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Released Texas Horned Lizard Hatchlings Survive Winter

Three of the 10 lizards released were found in good condition.

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When the Kerr & Mason Mountain Wildlife Management Areas – Texas Parks and Wildlife released 10 hatchling Texas horned lizards (Phrynosoma cornutum) late last summer with tracking devices, officials with Texas Parks and Wildlife were able to locate five of them as they buried themselves for winter brumation.

Texas Horned Lizard In Decline


Early this week, three of the 10 lizards released were found, out of their winter’s sleep in good condition. They are hoping to find the rest of the released lizards as well. These lizards are often called horny toads, but they are reptiles and not amphibians. Most species of horned lizard are endangered. They don’t make good pets because their diets consist almost entirely of ants. The giant horned lizard (Phrynosoma asio) eats more than just ants and is being bred in small numbers.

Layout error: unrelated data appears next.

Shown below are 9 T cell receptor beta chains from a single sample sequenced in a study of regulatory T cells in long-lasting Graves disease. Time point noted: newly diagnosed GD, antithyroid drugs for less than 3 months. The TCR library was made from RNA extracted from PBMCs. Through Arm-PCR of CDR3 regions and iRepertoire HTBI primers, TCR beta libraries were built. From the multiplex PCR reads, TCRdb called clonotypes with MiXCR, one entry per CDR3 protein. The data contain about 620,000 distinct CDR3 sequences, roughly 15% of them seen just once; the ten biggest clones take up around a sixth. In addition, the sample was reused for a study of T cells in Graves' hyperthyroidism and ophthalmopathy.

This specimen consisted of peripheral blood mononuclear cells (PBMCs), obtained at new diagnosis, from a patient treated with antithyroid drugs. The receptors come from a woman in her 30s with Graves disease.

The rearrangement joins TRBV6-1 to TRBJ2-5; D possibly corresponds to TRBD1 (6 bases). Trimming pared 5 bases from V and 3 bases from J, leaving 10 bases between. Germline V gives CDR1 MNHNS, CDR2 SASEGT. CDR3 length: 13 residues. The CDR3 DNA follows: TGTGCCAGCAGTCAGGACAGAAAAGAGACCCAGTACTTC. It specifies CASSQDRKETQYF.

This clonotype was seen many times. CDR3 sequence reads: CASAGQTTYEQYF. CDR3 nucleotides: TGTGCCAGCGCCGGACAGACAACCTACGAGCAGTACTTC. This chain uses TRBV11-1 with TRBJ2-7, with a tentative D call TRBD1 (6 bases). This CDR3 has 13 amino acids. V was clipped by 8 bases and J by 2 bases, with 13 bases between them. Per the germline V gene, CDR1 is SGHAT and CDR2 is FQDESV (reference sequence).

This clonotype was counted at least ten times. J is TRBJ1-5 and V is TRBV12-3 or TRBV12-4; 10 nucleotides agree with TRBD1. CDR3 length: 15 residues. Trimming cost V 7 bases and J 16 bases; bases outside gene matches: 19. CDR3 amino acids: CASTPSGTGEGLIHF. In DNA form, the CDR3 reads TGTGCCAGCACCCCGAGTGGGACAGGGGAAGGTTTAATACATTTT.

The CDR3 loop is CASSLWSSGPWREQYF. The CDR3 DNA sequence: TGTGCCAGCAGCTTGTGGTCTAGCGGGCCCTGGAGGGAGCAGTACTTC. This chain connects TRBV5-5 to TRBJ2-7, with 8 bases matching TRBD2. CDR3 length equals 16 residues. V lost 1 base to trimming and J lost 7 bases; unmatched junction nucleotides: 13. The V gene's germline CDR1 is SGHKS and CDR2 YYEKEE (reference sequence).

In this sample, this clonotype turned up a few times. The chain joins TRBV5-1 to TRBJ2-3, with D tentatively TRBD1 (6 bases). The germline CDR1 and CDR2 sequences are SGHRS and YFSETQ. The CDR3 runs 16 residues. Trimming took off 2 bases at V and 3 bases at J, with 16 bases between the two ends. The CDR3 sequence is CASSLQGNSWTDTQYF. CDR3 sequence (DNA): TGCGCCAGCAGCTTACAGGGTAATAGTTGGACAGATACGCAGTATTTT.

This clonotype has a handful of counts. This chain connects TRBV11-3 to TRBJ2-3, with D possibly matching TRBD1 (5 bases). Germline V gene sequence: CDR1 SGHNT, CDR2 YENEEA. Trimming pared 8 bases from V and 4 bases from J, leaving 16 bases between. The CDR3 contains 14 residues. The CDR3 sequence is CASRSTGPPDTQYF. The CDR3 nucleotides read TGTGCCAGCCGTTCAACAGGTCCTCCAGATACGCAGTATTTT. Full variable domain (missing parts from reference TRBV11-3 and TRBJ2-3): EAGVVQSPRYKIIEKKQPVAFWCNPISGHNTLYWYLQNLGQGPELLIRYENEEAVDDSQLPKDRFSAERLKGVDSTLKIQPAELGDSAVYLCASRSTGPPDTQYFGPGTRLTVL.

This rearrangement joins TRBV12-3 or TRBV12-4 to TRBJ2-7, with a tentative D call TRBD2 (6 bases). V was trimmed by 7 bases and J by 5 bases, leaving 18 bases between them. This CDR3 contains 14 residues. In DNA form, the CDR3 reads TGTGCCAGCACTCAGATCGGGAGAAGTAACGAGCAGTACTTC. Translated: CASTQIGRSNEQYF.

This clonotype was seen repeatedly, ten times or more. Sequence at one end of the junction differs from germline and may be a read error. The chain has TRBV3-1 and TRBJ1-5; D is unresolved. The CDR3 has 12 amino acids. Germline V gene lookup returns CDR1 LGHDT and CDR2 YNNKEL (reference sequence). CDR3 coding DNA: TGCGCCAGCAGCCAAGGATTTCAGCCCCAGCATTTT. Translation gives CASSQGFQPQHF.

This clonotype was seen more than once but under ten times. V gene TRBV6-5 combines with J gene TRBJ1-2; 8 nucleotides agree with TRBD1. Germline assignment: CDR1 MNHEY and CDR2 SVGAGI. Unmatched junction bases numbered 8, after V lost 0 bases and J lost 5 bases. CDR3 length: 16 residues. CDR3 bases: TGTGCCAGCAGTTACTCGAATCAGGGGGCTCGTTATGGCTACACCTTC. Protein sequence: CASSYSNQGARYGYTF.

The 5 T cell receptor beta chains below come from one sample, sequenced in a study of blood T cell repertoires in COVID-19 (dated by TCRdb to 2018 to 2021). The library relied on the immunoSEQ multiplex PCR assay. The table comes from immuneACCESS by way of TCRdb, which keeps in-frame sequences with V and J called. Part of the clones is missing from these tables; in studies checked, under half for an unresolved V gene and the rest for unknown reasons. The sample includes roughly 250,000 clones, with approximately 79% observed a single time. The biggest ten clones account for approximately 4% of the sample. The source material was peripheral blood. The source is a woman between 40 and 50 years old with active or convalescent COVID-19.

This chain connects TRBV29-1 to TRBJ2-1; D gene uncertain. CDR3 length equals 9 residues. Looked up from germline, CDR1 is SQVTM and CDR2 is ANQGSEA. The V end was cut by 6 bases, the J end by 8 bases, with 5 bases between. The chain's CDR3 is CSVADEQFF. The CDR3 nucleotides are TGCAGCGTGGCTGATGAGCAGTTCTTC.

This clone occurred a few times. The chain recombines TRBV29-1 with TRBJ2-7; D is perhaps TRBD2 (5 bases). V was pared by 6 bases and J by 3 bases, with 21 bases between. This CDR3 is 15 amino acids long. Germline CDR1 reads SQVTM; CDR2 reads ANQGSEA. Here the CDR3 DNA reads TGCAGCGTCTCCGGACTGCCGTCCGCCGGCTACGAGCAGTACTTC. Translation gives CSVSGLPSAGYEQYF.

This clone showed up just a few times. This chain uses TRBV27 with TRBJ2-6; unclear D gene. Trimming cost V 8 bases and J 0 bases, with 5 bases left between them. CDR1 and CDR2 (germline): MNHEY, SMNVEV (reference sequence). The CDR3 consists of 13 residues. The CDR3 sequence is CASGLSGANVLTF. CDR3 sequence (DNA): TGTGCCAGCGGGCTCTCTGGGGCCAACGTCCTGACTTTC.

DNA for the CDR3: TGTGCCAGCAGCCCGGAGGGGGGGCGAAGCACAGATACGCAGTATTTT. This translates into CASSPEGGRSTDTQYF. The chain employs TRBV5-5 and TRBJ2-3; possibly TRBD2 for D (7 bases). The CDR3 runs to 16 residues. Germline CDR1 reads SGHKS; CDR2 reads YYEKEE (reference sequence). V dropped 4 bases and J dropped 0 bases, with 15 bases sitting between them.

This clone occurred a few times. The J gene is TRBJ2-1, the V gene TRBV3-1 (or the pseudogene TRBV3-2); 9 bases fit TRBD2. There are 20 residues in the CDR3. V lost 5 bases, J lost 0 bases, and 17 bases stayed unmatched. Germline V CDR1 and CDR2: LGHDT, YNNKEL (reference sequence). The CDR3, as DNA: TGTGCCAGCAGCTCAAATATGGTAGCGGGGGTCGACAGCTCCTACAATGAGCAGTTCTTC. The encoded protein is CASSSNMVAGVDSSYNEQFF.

The hatchlings, born at the Fort Worth Zoo last summer, are part of a state program to reintroduce the iconic reptile back into the habitats of Texas where they were once abundant. The lizard was listed as a protected species by the state in 1967. In 1977, they were added to the threatened and endangered species list. The reptile has a range that extends into Oklahoma, but it has also declined there, partially due to loss of habitat.